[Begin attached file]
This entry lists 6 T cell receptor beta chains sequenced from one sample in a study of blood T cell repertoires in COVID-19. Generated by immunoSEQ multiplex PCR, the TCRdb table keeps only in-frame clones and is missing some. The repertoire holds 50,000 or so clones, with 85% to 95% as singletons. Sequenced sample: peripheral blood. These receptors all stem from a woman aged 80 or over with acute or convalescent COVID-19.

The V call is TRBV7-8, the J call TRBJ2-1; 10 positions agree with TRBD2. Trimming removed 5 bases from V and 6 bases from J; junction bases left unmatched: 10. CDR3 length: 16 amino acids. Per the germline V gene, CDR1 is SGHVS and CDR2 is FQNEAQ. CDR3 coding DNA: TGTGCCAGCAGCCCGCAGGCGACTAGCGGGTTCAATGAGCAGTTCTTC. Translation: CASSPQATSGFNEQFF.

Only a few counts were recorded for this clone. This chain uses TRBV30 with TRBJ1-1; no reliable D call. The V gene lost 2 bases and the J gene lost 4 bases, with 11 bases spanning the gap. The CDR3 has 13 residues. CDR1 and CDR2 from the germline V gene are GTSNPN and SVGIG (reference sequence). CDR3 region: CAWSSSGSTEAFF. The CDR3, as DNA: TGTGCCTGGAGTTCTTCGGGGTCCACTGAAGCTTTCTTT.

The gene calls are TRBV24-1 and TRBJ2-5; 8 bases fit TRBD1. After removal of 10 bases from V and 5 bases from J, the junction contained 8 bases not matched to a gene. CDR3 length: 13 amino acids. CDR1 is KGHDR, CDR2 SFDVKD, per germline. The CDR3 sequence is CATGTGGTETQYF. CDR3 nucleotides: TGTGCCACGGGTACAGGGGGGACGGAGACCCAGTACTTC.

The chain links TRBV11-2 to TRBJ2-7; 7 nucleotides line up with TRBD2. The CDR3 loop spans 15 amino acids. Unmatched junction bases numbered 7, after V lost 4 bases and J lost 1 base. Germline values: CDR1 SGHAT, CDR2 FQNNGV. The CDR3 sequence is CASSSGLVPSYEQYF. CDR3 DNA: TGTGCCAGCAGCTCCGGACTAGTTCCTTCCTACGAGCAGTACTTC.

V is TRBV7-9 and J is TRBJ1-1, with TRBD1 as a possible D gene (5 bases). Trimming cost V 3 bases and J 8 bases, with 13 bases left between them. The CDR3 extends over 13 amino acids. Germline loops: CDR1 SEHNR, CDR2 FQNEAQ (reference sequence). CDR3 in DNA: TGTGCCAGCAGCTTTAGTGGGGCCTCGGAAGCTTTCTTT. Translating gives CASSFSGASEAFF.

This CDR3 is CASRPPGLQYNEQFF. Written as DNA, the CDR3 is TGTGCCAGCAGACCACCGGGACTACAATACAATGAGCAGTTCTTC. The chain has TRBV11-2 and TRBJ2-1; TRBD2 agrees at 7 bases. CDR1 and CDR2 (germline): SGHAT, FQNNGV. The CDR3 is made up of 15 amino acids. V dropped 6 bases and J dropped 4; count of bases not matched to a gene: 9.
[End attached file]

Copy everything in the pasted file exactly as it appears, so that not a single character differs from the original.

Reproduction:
This entry lists 6 T cell receptor beta chains sequenced from one sample in a study of blood T cell repertoires in COVID-19. Generated by immunoSEQ multiplex PCR, the TCRdb table keeps only in-frame clones and is missing some. The repertoire holds 50,000 or so clones, with 85% to 95% as singletons. Sequenced sample: peripheral blood. These receptors all stem from a woman aged 80 or over with acute or convalescent COVID-19.

The V call is TRBV7-8, the J call TRBJ2-1; 10 positions agree with TRBD2. Trimming removed 5 bases from V and 6 bases from J; junction bases left unmatched: 10. CDR3 length: 16 amino acids. Per the germline V gene, CDR1 is SGHVS and CDR2 is FQNEAQ. CDR3 coding DNA: TGTGCCAGCAGCCCGCAGGCGACTAGCGGGTTCAATGAGCAGTTCTTC. Translation: CASSPQATSGFNEQFF.

Only a few counts were recorded for this clone. This chain uses TRBV30 with TRBJ1-1; no reliable D call. The V gene lost 2 bases and the J gene lost 4 bases, with 11 bases spanning the gap. The CDR3 has 13 residues. CDR1 and CDR2 from the germline V gene are GTSNPN and SVGIG (reference sequence). CDR3 region: CAWSSSGSTEAFF. The CDR3, as DNA: TGTGCCTGGAGTTCTTCGGGGTCCACTGAAGCTTTCTTT.

The gene calls are TRBV24-1 and TRBJ2-5; 8 bases fit TRBD1. After removal of 10 bases from V and 5 bases from J, the junction contained 8 bases not matched to a gene. CDR3 length: 13 amino acids. CDR1 is KGHDR, CDR2 SFDVKD, per germline. The CDR3 sequence is CATGTGGTETQYF. CDR3 nucleotides: TGTGCCACGGGTACAGGGGGGACGGAGACCCAGTACTTC.

The chain links TRBV11-2 to TRBJ2-7; 7 nucleotides line up with TRBD2. The CDR3 loop spans 15 amino acids. Unmatched junction bases numbered 7, after V lost 4 bases and J lost 1 base. Germline values: CDR1 SGHAT, CDR2 FQNNGV. The CDR3 sequence is CASSSGLVPSYEQYF. CDR3 DNA: TGTGCCAGCAGCTCCGGACTAGTTCCTTCCTACGAGCAGTACTTC.

V is TRBV7-9 and J is TRBJ1-1, with TRBD1 as a possible D gene (5 bases). Trimming cost V 3 bases and J 8 bases, with 13 bases left between them. The CDR3 extends over 13 amino acids. Germline loops: CDR1 SEHNR, CDR2 FQNEAQ (reference sequence). CDR3 in DNA: TGTGCCAGCAGCTTTAGTGGGGCCTCGGAAGCTTTCTTT. Translating gives CASSFSGASEAFF.

This CDR3 is CASRPPGLQYNEQFF. Written as DNA, the CDR3 is TGTGCCAGCAGACCACCGGGACTACAATACAATGAGCAGTTCTTC. The chain has TRBV11-2 and TRBJ2-1; TRBD2 agrees at 7 bases. CDR1 and CDR2 (germline): SGHAT, FQNNGV. The CDR3 is made up of 15 amino acids. V dropped 6 bases and J dropped 4; count of bases not matched to a gene: 9.